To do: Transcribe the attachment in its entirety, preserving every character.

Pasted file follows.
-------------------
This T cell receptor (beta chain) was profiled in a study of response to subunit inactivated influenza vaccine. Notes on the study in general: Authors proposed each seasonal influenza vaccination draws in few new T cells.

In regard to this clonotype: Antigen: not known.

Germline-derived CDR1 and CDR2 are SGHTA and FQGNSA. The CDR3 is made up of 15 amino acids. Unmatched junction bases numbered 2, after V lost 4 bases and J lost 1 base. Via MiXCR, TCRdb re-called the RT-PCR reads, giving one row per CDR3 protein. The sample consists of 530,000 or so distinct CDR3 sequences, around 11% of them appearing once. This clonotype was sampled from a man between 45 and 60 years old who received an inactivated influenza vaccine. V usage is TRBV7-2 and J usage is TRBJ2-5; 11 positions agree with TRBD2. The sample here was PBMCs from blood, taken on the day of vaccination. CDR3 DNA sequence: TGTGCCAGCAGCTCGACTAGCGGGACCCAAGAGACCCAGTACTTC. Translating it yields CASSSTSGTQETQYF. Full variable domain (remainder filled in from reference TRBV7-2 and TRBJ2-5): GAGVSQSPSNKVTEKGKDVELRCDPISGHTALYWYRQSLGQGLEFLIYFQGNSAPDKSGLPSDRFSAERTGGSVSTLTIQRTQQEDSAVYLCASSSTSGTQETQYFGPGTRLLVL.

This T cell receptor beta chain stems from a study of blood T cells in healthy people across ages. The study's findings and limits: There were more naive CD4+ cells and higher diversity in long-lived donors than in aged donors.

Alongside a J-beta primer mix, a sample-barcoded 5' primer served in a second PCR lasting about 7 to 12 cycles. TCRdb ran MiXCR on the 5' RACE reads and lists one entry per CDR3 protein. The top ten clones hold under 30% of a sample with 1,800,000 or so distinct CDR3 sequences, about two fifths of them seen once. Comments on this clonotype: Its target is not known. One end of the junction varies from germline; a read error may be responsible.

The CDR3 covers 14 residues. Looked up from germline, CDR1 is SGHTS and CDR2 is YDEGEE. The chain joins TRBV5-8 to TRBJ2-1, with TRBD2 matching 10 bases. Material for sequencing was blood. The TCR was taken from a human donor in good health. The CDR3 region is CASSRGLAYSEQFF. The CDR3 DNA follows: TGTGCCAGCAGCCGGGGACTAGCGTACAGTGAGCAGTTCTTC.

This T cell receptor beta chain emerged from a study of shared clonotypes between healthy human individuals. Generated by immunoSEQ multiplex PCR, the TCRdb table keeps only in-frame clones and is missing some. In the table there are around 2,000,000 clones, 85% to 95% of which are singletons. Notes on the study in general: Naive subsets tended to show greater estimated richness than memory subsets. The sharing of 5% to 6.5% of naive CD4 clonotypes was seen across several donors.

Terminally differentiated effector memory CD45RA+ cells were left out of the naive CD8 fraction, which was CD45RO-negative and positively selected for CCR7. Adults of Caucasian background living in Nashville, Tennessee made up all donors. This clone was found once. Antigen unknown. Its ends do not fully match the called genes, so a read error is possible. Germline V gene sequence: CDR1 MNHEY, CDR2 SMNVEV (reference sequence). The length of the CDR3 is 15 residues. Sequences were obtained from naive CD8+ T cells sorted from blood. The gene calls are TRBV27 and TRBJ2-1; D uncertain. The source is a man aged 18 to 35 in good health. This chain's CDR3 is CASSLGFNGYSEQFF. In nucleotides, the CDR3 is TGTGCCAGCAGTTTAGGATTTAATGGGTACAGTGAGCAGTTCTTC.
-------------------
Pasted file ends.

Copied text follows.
This T cell receptor (beta chain) was profiled in a study of response to subunit inactivated influenza vaccine. Notes on the study in general: Authors proposed each seasonal influenza vaccination draws in few new T cells.

In regard to this clonotype: Antigen: not known.

Germline-derived CDR1 and CDR2 are SGHTA and FQGNSA. The CDR3 is made up of 15 amino acids. Unmatched junction bases numbered 2, after V lost 4 bases and J lost 1 base. Via MiXCR, TCRdb re-called the RT-PCR reads, giving one row per CDR3 protein. The sample consists of 530,000 or so distinct CDR3 sequences, around 11% of them appearing once. This clonotype was sampled from a man between 45 and 60 years old who received an inactivated influenza vaccine. V usage is TRBV7-2 and J usage is TRBJ2-5; 11 positions agree with TRBD2. The sample here was PBMCs from blood, taken on the day of vaccination. CDR3 DNA sequence: TGTGCCAGCAGCTCGACTAGCGGGACCCAAGAGACCCAGTACTTC. Translating it yields CASSSTSGTQETQYF. Full variable domain (remainder filled in from reference TRBV7-2 and TRBJ2-5): GAGVSQSPSNKVTEKGKDVELRCDPISGHTALYWYRQSLGQGLEFLIYFQGNSAPDKSGLPSDRFSAERTGGSVSTLTIQRTQQEDSAVYLCASSSTSGTQETQYFGPGTRLLVL.

This T cell receptor beta chain stems from a study of blood T cells in healthy people across ages. The study's findings and limits: There were more naive CD4+ cells and higher diversity in long-lived donors than in aged donors.

Alongside a J-beta primer mix, a sample-barcoded 5' primer served in a second PCR lasting about 7 to 12 cycles. TCRdb ran MiXCR on the 5' RACE reads and lists one entry per CDR3 protein. The top ten clones hold under 30% of a sample with 1,800,000 or so distinct CDR3 sequences, about two fifths of them seen once. Comments on this clonotype: Its target is not known. One end of the junction varies from germline; a read error may be responsible.

The CDR3 covers 14 residues. Looked up from germline, CDR1 is SGHTS and CDR2 is YDEGEE. The chain joins TRBV5-8 to TRBJ2-1, with TRBD2 matching 10 bases. Material for sequencing was blood. The TCR was taken from a human donor in good health. The CDR3 region is CASSRGLAYSEQFF. The CDR3 DNA follows: TGTGCCAGCAGCCGGGGACTAGCGTACAGTGAGCAGTTCTTC.

This T cell receptor beta chain emerged from a study of shared clonotypes between healthy human individuals. Generated by immunoSEQ multiplex PCR, the TCRdb table keeps only in-frame clones and is missing some. In the table there are around 2,000,000 clones, 85% to 95% of which are singletons. Notes on the study in general: Naive subsets tended to show greater estimated richness than memory subsets. The sharing of 5% to 6.5% of naive CD4 clonotypes was seen across several donors.

Terminally differentiated effector memory CD45RA+ cells were left out of the naive CD8 fraction, which was CD45RO-negative and positively selected for CCR7. Adults of Caucasian background living in Nashville, Tennessee made up all donors. This clone was found once. Antigen unknown. Its ends do not fully match the called genes, so a read error is possible. Germline V gene sequence: CDR1 MNHEY, CDR2 SMNVEV (reference sequence). The length of the CDR3 is 15 residues. Sequences were obtained from naive CD8+ T cells sorted from blood. The gene calls are TRBV27 and TRBJ2-1; D uncertain. The source is a man aged 18 to 35 in good health. This chain's CDR3 is CASSLGFNGYSEQFF. In nucleotides, the CDR3 is TGTGCCAGCAGTTTAGGATTTAATGGGTACAGTGAGCAGTTCTTC.